When German president Joachim Gauck recently announced that he would not seek a second term, casual headline scanners may have wondered: Who's Joachim Gauck? Isn't Germany's president Angela Merkel?
Thereby hangs a tale, as Trace Dominguez explains in today's Seeker Daily report.
Like many countries, Germany has both a president and a prime minister, also sometimes called a chancellor. The estimable Ms Merkel has held the latter post in Germany since 2005, while Gauck has served as president since 2012. The difference between the two government positions varies by nation, but generally speaking it comes down to a distinction between head of government and head of state.
Presidents are most often heads of state, which means they hold the country's highest political position and act as official representative of the nation. They are usually the principal figurehead in official gatherings or matters of international law, but don't hold much practical power in everyday affairs.
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This is the case in Germany, where Gauck is the rough equivalent of England's Queen Elizabeth. Confusing matters further, the president often appoints the prime minister -- the head of government -- but this is generally a formality.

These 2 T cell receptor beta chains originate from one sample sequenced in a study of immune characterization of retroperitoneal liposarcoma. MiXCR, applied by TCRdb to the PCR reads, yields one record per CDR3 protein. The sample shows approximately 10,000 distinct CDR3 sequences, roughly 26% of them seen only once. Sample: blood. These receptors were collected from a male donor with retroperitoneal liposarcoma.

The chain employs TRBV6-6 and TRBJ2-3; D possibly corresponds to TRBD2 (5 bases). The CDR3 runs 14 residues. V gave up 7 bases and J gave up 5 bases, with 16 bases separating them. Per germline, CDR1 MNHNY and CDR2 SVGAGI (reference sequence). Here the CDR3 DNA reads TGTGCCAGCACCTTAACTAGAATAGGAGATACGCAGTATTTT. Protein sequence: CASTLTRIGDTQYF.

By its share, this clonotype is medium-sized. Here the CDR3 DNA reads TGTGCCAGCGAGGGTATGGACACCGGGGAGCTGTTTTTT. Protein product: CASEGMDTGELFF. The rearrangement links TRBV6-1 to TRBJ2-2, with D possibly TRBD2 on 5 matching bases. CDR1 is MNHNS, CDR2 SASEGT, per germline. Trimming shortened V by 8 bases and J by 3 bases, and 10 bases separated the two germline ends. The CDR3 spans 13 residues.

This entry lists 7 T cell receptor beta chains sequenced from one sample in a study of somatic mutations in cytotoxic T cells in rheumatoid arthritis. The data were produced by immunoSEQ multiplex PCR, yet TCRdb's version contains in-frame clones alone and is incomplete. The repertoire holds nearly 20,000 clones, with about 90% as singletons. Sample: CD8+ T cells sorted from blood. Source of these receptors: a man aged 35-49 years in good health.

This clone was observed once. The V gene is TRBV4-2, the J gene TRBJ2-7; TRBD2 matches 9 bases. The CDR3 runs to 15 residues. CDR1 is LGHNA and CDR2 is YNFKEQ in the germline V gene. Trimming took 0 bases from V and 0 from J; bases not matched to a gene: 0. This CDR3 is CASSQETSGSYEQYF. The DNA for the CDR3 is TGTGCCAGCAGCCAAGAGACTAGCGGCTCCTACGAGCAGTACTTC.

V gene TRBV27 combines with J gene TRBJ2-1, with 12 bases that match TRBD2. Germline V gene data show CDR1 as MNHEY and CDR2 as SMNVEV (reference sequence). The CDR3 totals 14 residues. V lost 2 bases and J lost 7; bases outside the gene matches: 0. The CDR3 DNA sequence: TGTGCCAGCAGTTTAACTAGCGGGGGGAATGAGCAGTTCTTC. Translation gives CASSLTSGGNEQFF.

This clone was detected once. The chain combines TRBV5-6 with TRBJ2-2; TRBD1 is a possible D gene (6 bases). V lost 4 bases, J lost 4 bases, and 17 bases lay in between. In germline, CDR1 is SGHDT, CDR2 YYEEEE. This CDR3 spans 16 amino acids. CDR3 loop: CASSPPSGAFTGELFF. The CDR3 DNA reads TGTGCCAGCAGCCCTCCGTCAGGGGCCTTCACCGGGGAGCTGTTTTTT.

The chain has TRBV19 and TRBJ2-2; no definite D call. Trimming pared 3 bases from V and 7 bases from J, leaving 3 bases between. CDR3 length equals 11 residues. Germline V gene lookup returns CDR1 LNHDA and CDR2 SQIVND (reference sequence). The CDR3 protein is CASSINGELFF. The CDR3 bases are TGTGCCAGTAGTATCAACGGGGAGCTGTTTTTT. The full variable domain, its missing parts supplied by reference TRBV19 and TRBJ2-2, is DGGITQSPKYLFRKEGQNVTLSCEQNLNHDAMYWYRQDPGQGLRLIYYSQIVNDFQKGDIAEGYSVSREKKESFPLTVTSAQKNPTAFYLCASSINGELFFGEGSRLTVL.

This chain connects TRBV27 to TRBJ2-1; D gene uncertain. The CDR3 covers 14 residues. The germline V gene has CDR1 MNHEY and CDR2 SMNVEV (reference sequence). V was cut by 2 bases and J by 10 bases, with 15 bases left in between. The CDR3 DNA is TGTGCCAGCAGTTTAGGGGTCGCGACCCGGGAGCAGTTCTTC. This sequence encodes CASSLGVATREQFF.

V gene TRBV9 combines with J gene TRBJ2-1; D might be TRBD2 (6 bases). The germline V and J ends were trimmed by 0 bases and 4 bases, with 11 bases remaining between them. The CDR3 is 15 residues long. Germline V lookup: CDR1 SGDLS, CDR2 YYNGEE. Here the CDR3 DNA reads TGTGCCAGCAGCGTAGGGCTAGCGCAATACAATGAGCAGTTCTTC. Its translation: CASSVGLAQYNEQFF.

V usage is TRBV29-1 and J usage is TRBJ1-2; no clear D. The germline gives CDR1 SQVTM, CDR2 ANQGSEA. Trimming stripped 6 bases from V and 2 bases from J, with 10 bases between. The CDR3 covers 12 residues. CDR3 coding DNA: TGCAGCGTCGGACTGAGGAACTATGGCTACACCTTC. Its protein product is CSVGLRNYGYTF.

Now, then: In countries have both political offices, the prime minister is typically elected by a legislative body, of which he or she is also a member. In the U.K., for instance, Prime Minister David Cameron was voted into office by Parliament, but appointed by the Queen. In some countries, the P.M. can hold several different posts within the government. Israel's Prime Minister Benjamin Netanyahu, is also the Minister of Communications, the Economy, the Interior, Foreign Affairs and Regional Cooperation.
As a general rule, then, the prime minister -- as head of government -- has more practical political power than the president, whose role as head of state is largely ceremonial.
However, in countries that have only a president and no prime minister --- like Brazil, South Africa and the U.S. -- the president acts as both head of state and head of government. In these countries, the president's dual role is extremely powerful, so a system of checks and balances is typically employed.
-- Glenn McDonald
Study.com: The U.S. President vs. Britain's Prime Minister: Role Similarities & Differences
DW: The role of the German president
BBC: The Work of a backbench MP
Wisegeek: What is the Difference Between a President and a Prime Minister?